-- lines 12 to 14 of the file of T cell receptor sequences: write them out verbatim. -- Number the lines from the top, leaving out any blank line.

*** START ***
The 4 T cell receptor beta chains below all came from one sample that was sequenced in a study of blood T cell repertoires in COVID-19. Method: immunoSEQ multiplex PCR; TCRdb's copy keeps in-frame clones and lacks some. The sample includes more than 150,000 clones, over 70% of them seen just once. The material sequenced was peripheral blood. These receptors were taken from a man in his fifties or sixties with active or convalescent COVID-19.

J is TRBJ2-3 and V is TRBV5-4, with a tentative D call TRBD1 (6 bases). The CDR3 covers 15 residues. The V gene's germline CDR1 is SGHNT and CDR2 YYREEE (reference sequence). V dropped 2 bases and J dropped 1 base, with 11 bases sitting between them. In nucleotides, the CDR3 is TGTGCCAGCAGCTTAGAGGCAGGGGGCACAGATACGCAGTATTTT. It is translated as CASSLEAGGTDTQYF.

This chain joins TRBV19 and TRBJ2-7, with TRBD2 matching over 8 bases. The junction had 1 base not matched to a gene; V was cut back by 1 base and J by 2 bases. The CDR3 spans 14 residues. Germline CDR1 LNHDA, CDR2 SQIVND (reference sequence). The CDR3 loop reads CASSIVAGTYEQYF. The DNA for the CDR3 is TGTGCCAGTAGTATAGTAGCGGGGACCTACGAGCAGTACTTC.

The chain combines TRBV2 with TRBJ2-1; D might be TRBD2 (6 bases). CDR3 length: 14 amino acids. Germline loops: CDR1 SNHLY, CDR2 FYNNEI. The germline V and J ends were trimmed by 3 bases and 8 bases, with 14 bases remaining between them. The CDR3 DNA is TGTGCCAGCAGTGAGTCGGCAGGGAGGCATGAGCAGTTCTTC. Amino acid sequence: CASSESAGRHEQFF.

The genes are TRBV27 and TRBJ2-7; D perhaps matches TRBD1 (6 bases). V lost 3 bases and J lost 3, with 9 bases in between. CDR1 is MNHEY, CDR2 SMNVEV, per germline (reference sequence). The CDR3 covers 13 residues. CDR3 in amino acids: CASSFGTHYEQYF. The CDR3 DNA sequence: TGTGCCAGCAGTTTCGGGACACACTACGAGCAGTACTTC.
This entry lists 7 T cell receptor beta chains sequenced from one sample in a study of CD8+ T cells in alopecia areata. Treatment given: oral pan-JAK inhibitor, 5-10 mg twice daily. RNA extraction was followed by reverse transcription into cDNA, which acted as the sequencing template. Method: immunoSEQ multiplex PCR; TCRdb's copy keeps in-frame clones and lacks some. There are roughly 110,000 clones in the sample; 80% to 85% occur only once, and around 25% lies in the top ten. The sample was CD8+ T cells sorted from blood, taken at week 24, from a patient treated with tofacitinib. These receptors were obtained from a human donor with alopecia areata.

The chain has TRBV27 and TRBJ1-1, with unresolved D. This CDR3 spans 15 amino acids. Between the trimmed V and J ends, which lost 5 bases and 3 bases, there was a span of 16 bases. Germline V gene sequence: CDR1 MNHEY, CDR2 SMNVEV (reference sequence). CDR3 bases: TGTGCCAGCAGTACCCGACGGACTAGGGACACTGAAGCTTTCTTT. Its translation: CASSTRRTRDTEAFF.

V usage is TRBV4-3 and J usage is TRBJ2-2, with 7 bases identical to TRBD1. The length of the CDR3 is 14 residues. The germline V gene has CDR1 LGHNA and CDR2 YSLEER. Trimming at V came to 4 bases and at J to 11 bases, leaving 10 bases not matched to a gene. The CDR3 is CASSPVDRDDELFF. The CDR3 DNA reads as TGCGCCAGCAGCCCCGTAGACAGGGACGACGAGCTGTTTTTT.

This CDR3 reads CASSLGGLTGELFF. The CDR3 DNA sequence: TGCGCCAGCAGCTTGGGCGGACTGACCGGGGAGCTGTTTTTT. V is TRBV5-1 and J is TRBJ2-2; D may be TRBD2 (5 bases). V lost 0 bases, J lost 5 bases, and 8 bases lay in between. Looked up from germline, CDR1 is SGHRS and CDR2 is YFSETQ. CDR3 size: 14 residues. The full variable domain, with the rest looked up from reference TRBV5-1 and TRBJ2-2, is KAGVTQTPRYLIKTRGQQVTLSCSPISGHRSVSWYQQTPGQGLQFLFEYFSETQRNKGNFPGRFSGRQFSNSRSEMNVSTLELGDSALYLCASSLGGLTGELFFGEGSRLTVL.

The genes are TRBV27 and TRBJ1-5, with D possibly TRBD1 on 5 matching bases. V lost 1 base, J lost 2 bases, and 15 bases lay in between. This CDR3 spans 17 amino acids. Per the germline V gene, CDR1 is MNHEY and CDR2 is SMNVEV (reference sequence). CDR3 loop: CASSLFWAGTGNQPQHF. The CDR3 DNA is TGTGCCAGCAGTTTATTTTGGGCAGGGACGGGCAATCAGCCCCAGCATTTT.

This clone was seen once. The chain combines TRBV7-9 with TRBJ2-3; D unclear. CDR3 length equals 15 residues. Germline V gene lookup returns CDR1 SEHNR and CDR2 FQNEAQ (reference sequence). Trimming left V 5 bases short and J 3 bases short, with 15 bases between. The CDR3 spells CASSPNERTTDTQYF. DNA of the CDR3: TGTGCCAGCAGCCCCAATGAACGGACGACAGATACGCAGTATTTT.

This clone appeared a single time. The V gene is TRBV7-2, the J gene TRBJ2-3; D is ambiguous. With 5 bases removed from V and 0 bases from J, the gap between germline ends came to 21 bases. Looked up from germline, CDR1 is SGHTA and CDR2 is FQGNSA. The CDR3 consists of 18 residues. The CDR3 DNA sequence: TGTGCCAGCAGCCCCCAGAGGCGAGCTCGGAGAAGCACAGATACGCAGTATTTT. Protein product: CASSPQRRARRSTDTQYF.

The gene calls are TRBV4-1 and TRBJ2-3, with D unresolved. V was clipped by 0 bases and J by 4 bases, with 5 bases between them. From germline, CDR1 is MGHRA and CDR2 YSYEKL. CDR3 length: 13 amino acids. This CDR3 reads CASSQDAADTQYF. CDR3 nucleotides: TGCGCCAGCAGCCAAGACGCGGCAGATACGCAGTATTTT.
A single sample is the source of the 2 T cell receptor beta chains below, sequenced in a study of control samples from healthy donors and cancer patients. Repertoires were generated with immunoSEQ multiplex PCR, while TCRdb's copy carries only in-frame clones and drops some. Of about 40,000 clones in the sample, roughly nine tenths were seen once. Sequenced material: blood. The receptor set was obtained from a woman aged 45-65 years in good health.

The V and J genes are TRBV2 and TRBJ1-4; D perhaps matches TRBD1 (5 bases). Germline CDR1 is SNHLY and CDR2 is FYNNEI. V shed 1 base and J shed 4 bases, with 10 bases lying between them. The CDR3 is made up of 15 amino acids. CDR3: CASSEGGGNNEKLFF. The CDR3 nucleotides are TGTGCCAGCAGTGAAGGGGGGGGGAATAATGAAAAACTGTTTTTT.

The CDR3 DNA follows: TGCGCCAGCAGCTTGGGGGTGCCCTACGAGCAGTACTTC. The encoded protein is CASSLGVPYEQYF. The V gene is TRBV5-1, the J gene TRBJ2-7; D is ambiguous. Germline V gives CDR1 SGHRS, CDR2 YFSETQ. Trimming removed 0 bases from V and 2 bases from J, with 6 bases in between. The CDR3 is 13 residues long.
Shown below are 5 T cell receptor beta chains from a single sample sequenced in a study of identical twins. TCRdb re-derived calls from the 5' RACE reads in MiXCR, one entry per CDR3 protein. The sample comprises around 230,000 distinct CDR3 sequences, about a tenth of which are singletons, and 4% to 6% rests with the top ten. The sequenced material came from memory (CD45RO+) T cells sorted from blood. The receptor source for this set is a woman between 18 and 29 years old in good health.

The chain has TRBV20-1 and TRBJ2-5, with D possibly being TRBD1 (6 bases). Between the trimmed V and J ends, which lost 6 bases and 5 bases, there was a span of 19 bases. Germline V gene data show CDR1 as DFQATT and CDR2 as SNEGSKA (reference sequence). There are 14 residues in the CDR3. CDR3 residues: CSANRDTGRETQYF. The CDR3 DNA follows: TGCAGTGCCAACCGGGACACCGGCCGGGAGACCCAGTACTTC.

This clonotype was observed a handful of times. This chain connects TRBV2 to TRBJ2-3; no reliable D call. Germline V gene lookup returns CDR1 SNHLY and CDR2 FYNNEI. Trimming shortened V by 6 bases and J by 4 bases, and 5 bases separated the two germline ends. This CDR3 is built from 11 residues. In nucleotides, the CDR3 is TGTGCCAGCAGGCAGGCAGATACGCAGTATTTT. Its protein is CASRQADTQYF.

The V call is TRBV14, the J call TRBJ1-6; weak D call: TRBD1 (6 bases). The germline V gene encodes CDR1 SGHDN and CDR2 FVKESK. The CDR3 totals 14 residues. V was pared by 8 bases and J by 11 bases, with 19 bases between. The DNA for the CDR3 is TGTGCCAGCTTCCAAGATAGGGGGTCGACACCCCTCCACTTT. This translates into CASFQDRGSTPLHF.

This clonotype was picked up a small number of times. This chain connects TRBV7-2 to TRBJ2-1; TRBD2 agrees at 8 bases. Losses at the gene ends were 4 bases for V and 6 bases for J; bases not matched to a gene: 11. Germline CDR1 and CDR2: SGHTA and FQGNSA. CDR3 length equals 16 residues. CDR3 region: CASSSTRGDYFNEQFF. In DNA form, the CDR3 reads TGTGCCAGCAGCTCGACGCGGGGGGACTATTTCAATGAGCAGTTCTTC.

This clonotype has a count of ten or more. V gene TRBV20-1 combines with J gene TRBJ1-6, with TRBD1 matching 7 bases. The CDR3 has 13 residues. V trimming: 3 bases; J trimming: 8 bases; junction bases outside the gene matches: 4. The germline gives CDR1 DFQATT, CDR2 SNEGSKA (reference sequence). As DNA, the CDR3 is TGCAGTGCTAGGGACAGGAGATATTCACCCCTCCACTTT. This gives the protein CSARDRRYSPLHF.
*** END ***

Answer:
This clone appeared a single time. The V gene is TRBV7-2, the J gene TRBJ2-3; D is ambiguous. With 5 bases removed from V and 0 bases from J, the gap between germline ends came to 21 bases. Looked up from germline, CDR1 is SGHTA and CDR2 is FQGNSA. The CDR3 consists of 18 residues. The CDR3 DNA sequence: TGTGCCAGCAGCCCCCAGAGGCGAGCTCGGAGAAGCACAGATACGCAGTATTTT. Protein product: CASSPQRRARRSTDTQYF.

The gene calls are TRBV4-1 and TRBJ2-3, with D unresolved. V was clipped by 0 bases and J by 4 bases, with 5 bases between them. From germline, CDR1 is MGHRA and CDR2 YSYEKL. CDR3 length: 13 amino acids. This CDR3 reads CASSQDAADTQYF. CDR3 nucleotides: TGCGCCAGCAGCCAAGACGCGGCAGATACGCAGTATTTT.
A single sample is the source of the 2 T cell receptor beta chains below, sequenced in a study of control samples from healthy donors and cancer patients. Repertoires were generated with immunoSEQ multiplex PCR, while TCRdb's copy carries only in-frame clones and drops some. Of about 40,000 clones in the sample, roughly nine tenths were seen once. Sequenced material: blood. The receptor set was obtained from a woman aged 45-65 years in good health.